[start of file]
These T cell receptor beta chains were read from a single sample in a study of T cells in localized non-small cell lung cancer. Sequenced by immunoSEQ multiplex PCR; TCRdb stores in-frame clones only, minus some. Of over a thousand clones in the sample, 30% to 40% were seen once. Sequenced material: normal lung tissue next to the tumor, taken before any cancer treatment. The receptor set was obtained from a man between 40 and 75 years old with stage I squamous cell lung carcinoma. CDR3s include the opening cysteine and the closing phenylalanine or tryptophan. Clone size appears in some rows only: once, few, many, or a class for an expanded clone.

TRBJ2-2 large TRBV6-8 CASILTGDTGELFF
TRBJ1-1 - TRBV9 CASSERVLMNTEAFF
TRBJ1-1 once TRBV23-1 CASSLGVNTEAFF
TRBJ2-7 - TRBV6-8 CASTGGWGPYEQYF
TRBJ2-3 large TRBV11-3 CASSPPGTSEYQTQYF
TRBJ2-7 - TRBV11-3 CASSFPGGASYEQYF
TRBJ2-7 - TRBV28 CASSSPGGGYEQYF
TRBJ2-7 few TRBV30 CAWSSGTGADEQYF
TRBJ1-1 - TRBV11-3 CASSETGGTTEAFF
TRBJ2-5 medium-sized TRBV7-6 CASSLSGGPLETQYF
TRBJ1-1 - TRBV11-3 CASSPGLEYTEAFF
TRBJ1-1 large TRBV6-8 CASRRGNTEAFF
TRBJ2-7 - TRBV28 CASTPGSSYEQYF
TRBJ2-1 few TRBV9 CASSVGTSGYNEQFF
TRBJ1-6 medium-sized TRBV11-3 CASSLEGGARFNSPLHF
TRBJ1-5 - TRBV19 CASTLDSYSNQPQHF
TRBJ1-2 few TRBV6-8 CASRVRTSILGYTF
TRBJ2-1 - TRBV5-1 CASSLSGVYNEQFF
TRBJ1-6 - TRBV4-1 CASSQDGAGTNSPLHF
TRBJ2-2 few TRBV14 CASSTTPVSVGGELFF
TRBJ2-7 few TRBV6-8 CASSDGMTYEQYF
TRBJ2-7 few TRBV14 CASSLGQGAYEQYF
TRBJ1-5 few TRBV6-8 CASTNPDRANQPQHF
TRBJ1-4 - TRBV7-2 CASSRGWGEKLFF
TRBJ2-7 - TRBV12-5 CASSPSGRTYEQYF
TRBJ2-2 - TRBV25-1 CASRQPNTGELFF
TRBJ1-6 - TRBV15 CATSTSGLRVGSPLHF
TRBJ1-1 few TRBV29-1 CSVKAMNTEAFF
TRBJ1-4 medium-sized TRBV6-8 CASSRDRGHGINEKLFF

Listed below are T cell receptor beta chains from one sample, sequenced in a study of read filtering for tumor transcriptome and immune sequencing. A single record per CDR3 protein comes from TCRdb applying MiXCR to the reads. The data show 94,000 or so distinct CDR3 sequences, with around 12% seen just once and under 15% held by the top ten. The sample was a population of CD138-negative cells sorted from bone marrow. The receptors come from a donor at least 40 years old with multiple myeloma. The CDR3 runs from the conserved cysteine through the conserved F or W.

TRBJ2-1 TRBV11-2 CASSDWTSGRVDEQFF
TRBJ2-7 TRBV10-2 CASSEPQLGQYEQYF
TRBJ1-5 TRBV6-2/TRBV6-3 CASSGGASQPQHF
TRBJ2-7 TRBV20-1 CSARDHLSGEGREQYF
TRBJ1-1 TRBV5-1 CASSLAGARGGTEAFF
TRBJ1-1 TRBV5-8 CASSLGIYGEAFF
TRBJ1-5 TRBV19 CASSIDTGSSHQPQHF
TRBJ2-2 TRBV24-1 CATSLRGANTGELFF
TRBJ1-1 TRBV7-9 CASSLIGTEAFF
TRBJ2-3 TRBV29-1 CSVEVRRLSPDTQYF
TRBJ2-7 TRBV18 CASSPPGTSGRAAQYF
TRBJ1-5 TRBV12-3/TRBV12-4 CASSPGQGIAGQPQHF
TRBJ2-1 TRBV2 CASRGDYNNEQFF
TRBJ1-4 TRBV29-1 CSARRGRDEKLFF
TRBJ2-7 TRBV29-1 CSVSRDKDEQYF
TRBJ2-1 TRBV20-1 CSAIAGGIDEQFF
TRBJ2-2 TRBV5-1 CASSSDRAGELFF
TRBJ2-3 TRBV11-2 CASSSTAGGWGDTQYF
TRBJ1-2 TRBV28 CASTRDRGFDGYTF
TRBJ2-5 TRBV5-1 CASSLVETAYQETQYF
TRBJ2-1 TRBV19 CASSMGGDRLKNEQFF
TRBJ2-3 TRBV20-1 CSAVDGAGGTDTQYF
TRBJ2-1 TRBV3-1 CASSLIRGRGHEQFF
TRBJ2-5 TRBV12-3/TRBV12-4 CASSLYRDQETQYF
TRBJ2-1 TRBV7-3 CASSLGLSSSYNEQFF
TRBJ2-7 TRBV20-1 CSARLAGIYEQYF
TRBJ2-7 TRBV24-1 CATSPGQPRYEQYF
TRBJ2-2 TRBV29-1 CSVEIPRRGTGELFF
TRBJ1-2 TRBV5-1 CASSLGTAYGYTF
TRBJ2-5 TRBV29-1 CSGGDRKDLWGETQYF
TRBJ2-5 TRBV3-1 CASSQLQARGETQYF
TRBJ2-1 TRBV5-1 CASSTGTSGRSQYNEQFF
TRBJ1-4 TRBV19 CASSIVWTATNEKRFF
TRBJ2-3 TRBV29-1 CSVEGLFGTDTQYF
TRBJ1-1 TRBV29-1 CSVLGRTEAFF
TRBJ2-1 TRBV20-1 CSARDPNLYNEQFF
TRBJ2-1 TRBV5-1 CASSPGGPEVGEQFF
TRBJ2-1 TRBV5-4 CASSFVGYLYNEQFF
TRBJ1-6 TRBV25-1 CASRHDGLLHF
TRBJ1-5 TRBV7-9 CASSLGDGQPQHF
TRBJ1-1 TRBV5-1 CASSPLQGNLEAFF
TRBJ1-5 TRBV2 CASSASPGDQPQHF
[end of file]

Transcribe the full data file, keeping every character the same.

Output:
These T cell receptor beta chains were read from a single sample in a study of T cells in localized non-small cell lung cancer. Sequenced by immunoSEQ multiplex PCR; TCRdb stores in-frame clones only, minus some. Of over a thousand clones in the sample, 30% to 40% were seen once. Sequenced material: normal lung tissue next to the tumor, taken before any cancer treatment. The receptor set was obtained from a man between 40 and 75 years old with stage I squamous cell lung carcinoma. CDR3s include the opening cysteine and the closing phenylalanine or tryptophan. Clone size appears in some rows only: once, few, many, or a class for an expanded clone.

TRBJ2-2 large TRBV6-8 CASILTGDTGELFF
TRBJ1-1 - TRBV9 CASSERVLMNTEAFF
TRBJ1-1 once TRBV23-1 CASSLGVNTEAFF
TRBJ2-7 - TRBV6-8 CASTGGWGPYEQYF
TRBJ2-3 large TRBV11-3 CASSPPGTSEYQTQYF
TRBJ2-7 - TRBV11-3 CASSFPGGASYEQYF
TRBJ2-7 - TRBV28 CASSSPGGGYEQYF
TRBJ2-7 few TRBV30 CAWSSGTGADEQYF
TRBJ1-1 - TRBV11-3 CASSETGGTTEAFF
TRBJ2-5 medium-sized TRBV7-6 CASSLSGGPLETQYF
TRBJ1-1 - TRBV11-3 CASSPGLEYTEAFF
TRBJ1-1 large TRBV6-8 CASRRGNTEAFF
TRBJ2-7 - TRBV28 CASTPGSSYEQYF
TRBJ2-1 few TRBV9 CASSVGTSGYNEQFF
TRBJ1-6 medium-sized TRBV11-3 CASSLEGGARFNSPLHF
TRBJ1-5 - TRBV19 CASTLDSYSNQPQHF
TRBJ1-2 few TRBV6-8 CASRVRTSILGYTF
TRBJ2-1 - TRBV5-1 CASSLSGVYNEQFF
TRBJ1-6 - TRBV4-1 CASSQDGAGTNSPLHF
TRBJ2-2 few TRBV14 CASSTTPVSVGGELFF
TRBJ2-7 few TRBV6-8 CASSDGMTYEQYF
TRBJ2-7 few TRBV14 CASSLGQGAYEQYF
TRBJ1-5 few TRBV6-8 CASTNPDRANQPQHF
TRBJ1-4 - TRBV7-2 CASSRGWGEKLFF
TRBJ2-7 - TRBV12-5 CASSPSGRTYEQYF
TRBJ2-2 - TRBV25-1 CASRQPNTGELFF
TRBJ1-6 - TRBV15 CATSTSGLRVGSPLHF
TRBJ1-1 few TRBV29-1 CSVKAMNTEAFF
TRBJ1-4 medium-sized TRBV6-8 CASSRDRGHGINEKLFF

Listed below are T cell receptor beta chains from one sample, sequenced in a study of read filtering for tumor transcriptome and immune sequencing. A single record per CDR3 protein comes from TCRdb applying MiXCR to the reads. The data show 94,000 or so distinct CDR3 sequences, with around 12% seen just once and under 15% held by the top ten. The sample was a population of CD138-negative cells sorted from bone marrow. The receptors come from a donor at least 40 years old with multiple myeloma. The CDR3 runs from the conserved cysteine through the conserved F or W.

TRBJ2-1 TRBV11-2 CASSDWTSGRVDEQFF
TRBJ2-7 TRBV10-2 CASSEPQLGQYEQYF
TRBJ1-5 TRBV6-2/TRBV6-3 CASSGGASQPQHF
TRBJ2-7 TRBV20-1 CSARDHLSGEGREQYF
TRBJ1-1 TRBV5-1 CASSLAGARGGTEAFF
TRBJ1-1 TRBV5-8 CASSLGIYGEAFF
TRBJ1-5 TRBV19 CASSIDTGSSHQPQHF
TRBJ2-2 TRBV24-1 CATSLRGANTGELFF
TRBJ1-1 TRBV7-9 CASSLIGTEAFF
TRBJ2-3 TRBV29-1 CSVEVRRLSPDTQYF
TRBJ2-7 TRBV18 CASSPPGTSGRAAQYF
TRBJ1-5 TRBV12-3/TRBV12-4 CASSPGQGIAGQPQHF
TRBJ2-1 TRBV2 CASRGDYNNEQFF
TRBJ1-4 TRBV29-1 CSARRGRDEKLFF
TRBJ2-7 TRBV29-1 CSVSRDKDEQYF
TRBJ2-1 TRBV20-1 CSAIAGGIDEQFF
TRBJ2-2 TRBV5-1 CASSSDRAGELFF
TRBJ2-3 TRBV11-2 CASSSTAGGWGDTQYF
TRBJ1-2 TRBV28 CASTRDRGFDGYTF
TRBJ2-5 TRBV5-1 CASSLVETAYQETQYF
TRBJ2-1 TRBV19 CASSMGGDRLKNEQFF
TRBJ2-3 TRBV20-1 CSAVDGAGGTDTQYF
TRBJ2-1 TRBV3-1 CASSLIRGRGHEQFF
TRBJ2-5 TRBV12-3/TRBV12-4 CASSLYRDQETQYF
TRBJ2-1 TRBV7-3 CASSLGLSSSYNEQFF
TRBJ2-7 TRBV20-1 CSARLAGIYEQYF
TRBJ2-7 TRBV24-1 CATSPGQPRYEQYF
TRBJ2-2 TRBV29-1 CSVEIPRRGTGELFF
TRBJ1-2 TRBV5-1 CASSLGTAYGYTF
TRBJ2-5 TRBV29-1 CSGGDRKDLWGETQYF
TRBJ2-5 TRBV3-1 CASSQLQARGETQYF
TRBJ2-1 TRBV5-1 CASSTGTSGRSQYNEQFF
TRBJ1-4 TRBV19 CASSIVWTATNEKRFF
TRBJ2-3 TRBV29-1 CSVEGLFGTDTQYF
TRBJ1-1 TRBV29-1 CSVLGRTEAFF
TRBJ2-1 TRBV20-1 CSARDPNLYNEQFF
TRBJ2-1 TRBV5-1 CASSPGGPEVGEQFF
TRBJ2-1 TRBV5-4 CASSFVGYLYNEQFF
TRBJ1-6 TRBV25-1 CASRHDGLLHF
TRBJ1-5 TRBV7-9 CASSLGDGQPQHF
TRBJ1-1 TRBV5-1 CASSPLQGNLEAFF
TRBJ1-5 TRBV2 CASSASPGDQPQHF